Local experts weigh in on foods that boost brain health.
Your state of mind is influenced by what’s happening in your gut.
In other words, what you eat and drink impacts your focus, short-term memory, motivation, even the ability to solve math problems.
“When people are dealing with imbalance in the gut, it affects the brain indirectly, and poor diet often causes imbalances in the gut,” says Katie Gravante, a clinical nutritionist at Total Nutrition & Therapeutics in Lady Lake.
Lori Johnson, MS, RD, LD/N
Balanced nutrition is key. A common mistake is not eating enough fruits and vegetables, notes UF/IFAS Extension Lake County Family & Consumer Science Agent Lori Johnson, MS, RD, LD/N.
“We want to ‘eat the rainbow.’ Each meal should have two to three different food groups,” she says. “Everyone should have at least two to three servings each of fruits and vegetables at every meal.”
Fruits and veggies deliver fiber.
“You want to eat 25 to 30 grams of fiber a day found in whole grains, fruits and vegetables. Eat the edible skins in pears, apples, and potatoes, because this is where a lot of the fiber is,” Johnson says.
Because fiber helps your gut, it contributes to brain health.
To enhance focus and motivation, Lori and Katie recommend dopamine-rich foods like fatty fish, lamb, chicken, turkey, beef, eggs, lentils, nuts, pumpkin and sesame seeds, broccoli, spinach and green tea.
Spices such as turmeric, saffron, peppermint and cinnamon also support mental health and focus. Try using spices instead of salt to flavor food.
“Everyone is trying to make their dollars stretch as far as they can right now,” adds Lori. “Food is the best medicine, so focus on getting your nutrients from good food sources rather than supplements.”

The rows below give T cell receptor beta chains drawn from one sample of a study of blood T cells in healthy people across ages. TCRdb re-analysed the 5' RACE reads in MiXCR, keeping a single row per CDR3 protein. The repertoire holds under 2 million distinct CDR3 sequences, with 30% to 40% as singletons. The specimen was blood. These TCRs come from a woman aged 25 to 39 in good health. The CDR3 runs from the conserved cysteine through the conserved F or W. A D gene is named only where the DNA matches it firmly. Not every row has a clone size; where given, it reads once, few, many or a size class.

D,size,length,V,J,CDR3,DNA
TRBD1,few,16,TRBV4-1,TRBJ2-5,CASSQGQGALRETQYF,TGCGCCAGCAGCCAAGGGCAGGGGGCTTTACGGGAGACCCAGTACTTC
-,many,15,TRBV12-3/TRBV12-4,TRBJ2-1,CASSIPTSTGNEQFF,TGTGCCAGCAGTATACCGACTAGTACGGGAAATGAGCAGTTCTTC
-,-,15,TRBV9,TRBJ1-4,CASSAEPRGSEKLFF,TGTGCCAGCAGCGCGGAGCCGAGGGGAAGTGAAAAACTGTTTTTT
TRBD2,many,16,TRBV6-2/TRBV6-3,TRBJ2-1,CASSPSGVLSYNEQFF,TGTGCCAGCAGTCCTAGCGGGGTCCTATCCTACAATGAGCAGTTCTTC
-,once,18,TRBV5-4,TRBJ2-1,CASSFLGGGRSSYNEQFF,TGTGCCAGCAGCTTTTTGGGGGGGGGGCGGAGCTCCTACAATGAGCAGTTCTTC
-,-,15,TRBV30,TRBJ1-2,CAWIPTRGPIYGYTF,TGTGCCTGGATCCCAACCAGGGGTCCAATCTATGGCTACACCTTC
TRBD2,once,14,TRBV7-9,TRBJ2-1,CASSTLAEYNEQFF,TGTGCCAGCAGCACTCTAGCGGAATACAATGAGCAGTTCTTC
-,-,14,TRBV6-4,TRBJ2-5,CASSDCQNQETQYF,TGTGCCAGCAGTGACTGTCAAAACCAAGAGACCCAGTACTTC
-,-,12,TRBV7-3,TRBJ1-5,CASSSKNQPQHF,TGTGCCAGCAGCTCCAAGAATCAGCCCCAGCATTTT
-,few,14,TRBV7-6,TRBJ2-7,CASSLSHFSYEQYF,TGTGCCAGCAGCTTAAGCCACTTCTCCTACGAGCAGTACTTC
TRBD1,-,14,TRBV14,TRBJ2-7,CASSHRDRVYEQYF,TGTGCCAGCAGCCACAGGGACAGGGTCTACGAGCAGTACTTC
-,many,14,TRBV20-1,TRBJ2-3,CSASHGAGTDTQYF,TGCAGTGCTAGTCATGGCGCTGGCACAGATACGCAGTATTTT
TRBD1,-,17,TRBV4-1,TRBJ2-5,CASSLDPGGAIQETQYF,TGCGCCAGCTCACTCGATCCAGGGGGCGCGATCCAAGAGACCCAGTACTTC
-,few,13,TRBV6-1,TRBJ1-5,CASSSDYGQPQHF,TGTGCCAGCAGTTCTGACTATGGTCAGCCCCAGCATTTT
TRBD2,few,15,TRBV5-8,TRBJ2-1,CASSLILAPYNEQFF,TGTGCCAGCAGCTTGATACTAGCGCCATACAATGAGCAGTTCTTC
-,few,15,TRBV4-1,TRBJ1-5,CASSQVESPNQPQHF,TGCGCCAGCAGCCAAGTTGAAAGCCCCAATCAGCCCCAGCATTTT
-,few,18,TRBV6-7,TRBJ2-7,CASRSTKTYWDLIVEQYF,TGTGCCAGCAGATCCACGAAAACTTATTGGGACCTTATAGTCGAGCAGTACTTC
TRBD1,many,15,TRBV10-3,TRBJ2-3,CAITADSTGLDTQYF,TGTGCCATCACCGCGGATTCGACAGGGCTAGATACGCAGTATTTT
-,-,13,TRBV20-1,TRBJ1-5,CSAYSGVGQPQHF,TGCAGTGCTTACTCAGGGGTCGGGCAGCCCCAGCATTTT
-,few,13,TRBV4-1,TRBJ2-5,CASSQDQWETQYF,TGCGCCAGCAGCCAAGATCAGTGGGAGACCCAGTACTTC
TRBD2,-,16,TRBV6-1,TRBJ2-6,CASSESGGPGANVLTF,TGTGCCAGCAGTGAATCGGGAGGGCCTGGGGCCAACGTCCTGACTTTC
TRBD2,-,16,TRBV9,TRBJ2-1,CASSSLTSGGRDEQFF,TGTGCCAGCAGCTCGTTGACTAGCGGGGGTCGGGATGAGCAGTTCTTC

“Supplements are just an add-on,” says Katie. “You have to clean up your diet.”
Avoid Bad Fats
Trans fats — commonly found in processed and fried foods — aren’t good for your brain. Hint: they aren’t in whole foods. (“Whole” means food in its natural state that hasn’t been changed or processed.)
“Hydrogenated oil,” listed on the label of countless food products, is a trans fat.
Brain function is enhanced by healthy fats, such as those contained in avocados, olive oil, nuts and seeds.
Katie Gravante, Clinical Nutritionist
“When you take out things that are unhealthy – like processed foods, trans fats and sugary foods – it makes a huge difference in how your body responds to blood sugar stabilization, energy level and focus in general,” says Katie.
Processed foods and drinks not only spike blood sugar, but they can trigger inflammation.
With that in mind, make soda a rarity and steer clear of diet versions.
“Studies have shown that the aspartame in diet soda is directly linked to brain atrophy and cancer in general,” notes Katie.
Your brain depends on specialized signaling chemicals that have a host of responsibilities. These important neurotransmitters include:
- Gamma-Aminobutyric acid (GABA)
Don’t Forget H2O
Your brain simply cannot function properly if you’re not adequately hydrated. After all, it consists of more than 85 percent water. Upgrading your diet includes drinking enough H2O.
The average American drinks less than 32 ounces of water a day. That won’t cut it for brain health.
Brain fog, trouble focusing, fuzzy short-term memory, lack of mental clarity, depression and emotional instability are just a few symptoms
You don’t have to be slogging across the Sahara to experience such symptoms. Studies reveal that just being one percent dehydrated can result in a five percent decline in cognitive function.
A general rule of thumb is to drink at least half your body weight in ounces of water per day. For example, a 130-pound woman would need a minimum of 65 ounces of water daily.
“It’s not just about drinking plain water, you need quality electrolytes to truly hydrate. At least two glasses of water each day should include electrolytes without artificial sweeteners,” adds Katie, who recommends unsweetened coconut water diluted with plain water.
For those who dislike water, Lori advises flavoring it with fruits and spices for 12 to 24 hours before drinking.
These foods serve as building blocks to increase the activity of neurotransmitters.
- Beet greens
- Collard Greens
- Swiss Chard
- Brussels sprouts
- Sweet potatoes
- Summer squash
- Black beans
- Pumpkin seeds
- Sesame seeds
- Dark chocolate